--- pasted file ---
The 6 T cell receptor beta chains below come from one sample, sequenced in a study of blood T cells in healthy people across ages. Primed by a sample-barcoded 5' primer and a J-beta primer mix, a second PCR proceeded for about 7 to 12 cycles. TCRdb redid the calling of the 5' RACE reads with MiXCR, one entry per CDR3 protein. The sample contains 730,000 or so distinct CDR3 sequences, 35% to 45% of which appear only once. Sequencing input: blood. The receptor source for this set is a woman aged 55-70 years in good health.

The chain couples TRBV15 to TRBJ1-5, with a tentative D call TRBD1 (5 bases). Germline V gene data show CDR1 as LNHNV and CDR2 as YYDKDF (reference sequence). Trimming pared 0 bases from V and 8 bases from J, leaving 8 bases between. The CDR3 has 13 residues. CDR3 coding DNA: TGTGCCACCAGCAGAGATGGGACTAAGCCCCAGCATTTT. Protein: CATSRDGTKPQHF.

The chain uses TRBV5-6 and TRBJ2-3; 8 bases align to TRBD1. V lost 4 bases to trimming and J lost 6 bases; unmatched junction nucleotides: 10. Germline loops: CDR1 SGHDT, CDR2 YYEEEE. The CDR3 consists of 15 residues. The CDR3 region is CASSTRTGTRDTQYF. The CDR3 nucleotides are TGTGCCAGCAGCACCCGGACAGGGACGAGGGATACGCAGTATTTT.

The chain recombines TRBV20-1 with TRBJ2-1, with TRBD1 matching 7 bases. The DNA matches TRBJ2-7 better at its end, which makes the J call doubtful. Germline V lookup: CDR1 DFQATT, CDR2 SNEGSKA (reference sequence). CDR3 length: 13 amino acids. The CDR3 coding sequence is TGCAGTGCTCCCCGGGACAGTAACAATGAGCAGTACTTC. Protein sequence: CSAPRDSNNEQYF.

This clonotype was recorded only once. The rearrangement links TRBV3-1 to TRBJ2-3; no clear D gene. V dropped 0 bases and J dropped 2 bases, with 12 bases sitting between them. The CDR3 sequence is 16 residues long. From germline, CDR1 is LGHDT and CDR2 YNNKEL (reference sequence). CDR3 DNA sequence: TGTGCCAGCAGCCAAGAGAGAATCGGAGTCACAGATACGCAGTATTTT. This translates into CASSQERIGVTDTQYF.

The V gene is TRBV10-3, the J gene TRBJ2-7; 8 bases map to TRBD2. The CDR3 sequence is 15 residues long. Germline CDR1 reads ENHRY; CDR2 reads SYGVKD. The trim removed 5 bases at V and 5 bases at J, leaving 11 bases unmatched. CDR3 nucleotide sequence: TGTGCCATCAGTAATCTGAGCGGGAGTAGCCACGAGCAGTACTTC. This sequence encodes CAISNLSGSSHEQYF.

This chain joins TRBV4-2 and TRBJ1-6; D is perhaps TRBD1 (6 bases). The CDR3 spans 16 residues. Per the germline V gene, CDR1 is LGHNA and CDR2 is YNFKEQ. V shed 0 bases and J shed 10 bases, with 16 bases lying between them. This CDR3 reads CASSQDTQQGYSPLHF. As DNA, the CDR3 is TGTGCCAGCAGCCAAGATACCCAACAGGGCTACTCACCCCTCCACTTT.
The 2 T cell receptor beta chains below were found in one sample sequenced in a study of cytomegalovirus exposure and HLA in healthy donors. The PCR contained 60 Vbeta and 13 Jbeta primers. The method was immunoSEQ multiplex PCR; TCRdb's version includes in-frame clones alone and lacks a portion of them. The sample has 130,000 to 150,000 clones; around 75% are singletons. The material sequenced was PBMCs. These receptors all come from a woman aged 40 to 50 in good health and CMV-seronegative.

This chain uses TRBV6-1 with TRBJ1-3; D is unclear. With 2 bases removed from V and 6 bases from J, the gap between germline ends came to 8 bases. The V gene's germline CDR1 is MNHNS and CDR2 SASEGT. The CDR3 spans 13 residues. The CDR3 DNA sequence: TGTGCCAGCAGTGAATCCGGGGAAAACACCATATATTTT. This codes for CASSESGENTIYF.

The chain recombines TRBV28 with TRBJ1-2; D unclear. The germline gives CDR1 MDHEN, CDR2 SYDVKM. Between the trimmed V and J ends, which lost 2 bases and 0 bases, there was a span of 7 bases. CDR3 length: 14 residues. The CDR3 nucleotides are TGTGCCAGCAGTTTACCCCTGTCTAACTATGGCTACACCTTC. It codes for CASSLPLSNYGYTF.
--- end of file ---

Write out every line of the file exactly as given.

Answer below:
The 6 T cell receptor beta chains below come from one sample, sequenced in a study of blood T cells in healthy people across ages. Primed by a sample-barcoded 5' primer and a J-beta primer mix, a second PCR proceeded for about 7 to 12 cycles. TCRdb redid the calling of the 5' RACE reads with MiXCR, one entry per CDR3 protein. The sample contains 730,000 or so distinct CDR3 sequences, 35% to 45% of which appear only once. Sequencing input: blood. The receptor source for this set is a woman aged 55-70 years in good health.

The chain couples TRBV15 to TRBJ1-5, with a tentative D call TRBD1 (5 bases). Germline V gene data show CDR1 as LNHNV and CDR2 as YYDKDF (reference sequence). Trimming pared 0 bases from V and 8 bases from J, leaving 8 bases between. The CDR3 has 13 residues. CDR3 coding DNA: TGTGCCACCAGCAGAGATGGGACTAAGCCCCAGCATTTT. Protein: CATSRDGTKPQHF.

The chain uses TRBV5-6 and TRBJ2-3; 8 bases align to TRBD1. V lost 4 bases to trimming and J lost 6 bases; unmatched junction nucleotides: 10. Germline loops: CDR1 SGHDT, CDR2 YYEEEE. The CDR3 consists of 15 residues. The CDR3 region is CASSTRTGTRDTQYF. The CDR3 nucleotides are TGTGCCAGCAGCACCCGGACAGGGACGAGGGATACGCAGTATTTT.

The chain recombines TRBV20-1 with TRBJ2-1, with TRBD1 matching 7 bases. The DNA matches TRBJ2-7 better at its end, which makes the J call doubtful. Germline V lookup: CDR1 DFQATT, CDR2 SNEGSKA (reference sequence). CDR3 length: 13 amino acids. The CDR3 coding sequence is TGCAGTGCTCCCCGGGACAGTAACAATGAGCAGTACTTC. Protein sequence: CSAPRDSNNEQYF.

This clonotype was recorded only once. The rearrangement links TRBV3-1 to TRBJ2-3; no clear D gene. V dropped 0 bases and J dropped 2 bases, with 12 bases sitting between them. The CDR3 sequence is 16 residues long. From germline, CDR1 is LGHDT and CDR2 YNNKEL (reference sequence). CDR3 DNA sequence: TGTGCCAGCAGCCAAGAGAGAATCGGAGTCACAGATACGCAGTATTTT. This translates into CASSQERIGVTDTQYF.

The V gene is TRBV10-3, the J gene TRBJ2-7; 8 bases map to TRBD2. The CDR3 sequence is 15 residues long. Germline CDR1 reads ENHRY; CDR2 reads SYGVKD. The trim removed 5 bases at V and 5 bases at J, leaving 11 bases unmatched. CDR3 nucleotide sequence: TGTGCCATCAGTAATCTGAGCGGGAGTAGCCACGAGCAGTACTTC. This sequence encodes CAISNLSGSSHEQYF.

This chain joins TRBV4-2 and TRBJ1-6; D is perhaps TRBD1 (6 bases). The CDR3 spans 16 residues. Per the germline V gene, CDR1 is LGHNA and CDR2 is YNFKEQ. V shed 0 bases and J shed 10 bases, with 16 bases lying between them. This CDR3 reads CASSQDTQQGYSPLHF. As DNA, the CDR3 is TGTGCCAGCAGCCAAGATACCCAACAGGGCTACTCACCCCTCCACTTT.
The 2 T cell receptor beta chains below were found in one sample sequenced in a study of cytomegalovirus exposure and HLA in healthy donors. The PCR contained 60 Vbeta and 13 Jbeta primers. The method was immunoSEQ multiplex PCR; TCRdb's version includes in-frame clones alone and lacks a portion of them. The sample has 130,000 to 150,000 clones; around 75% are singletons. The material sequenced was PBMCs. These receptors all come from a woman aged 40 to 50 in good health and CMV-seronegative.

This chain uses TRBV6-1 with TRBJ1-3; D is unclear. With 2 bases removed from V and 6 bases from J, the gap between germline ends came to 8 bases. The V gene's germline CDR1 is MNHNS and CDR2 SASEGT. The CDR3 spans 13 residues. The CDR3 DNA sequence: TGTGCCAGCAGTGAATCCGGGGAAAACACCATATATTTT. This codes for CASSESGENTIYF.

The chain recombines TRBV28 with TRBJ1-2; D unclear. The germline gives CDR1 MDHEN, CDR2 SYDVKM. Between the trimmed V and J ends, which lost 2 bases and 0 bases, there was a span of 7 bases. CDR3 length: 14 residues. The CDR3 nucleotides are TGTGCCAGCAGTTTACCCCTGTCTAACTATGGCTACACCTTC. It codes for CASSLPLSNYGYTF.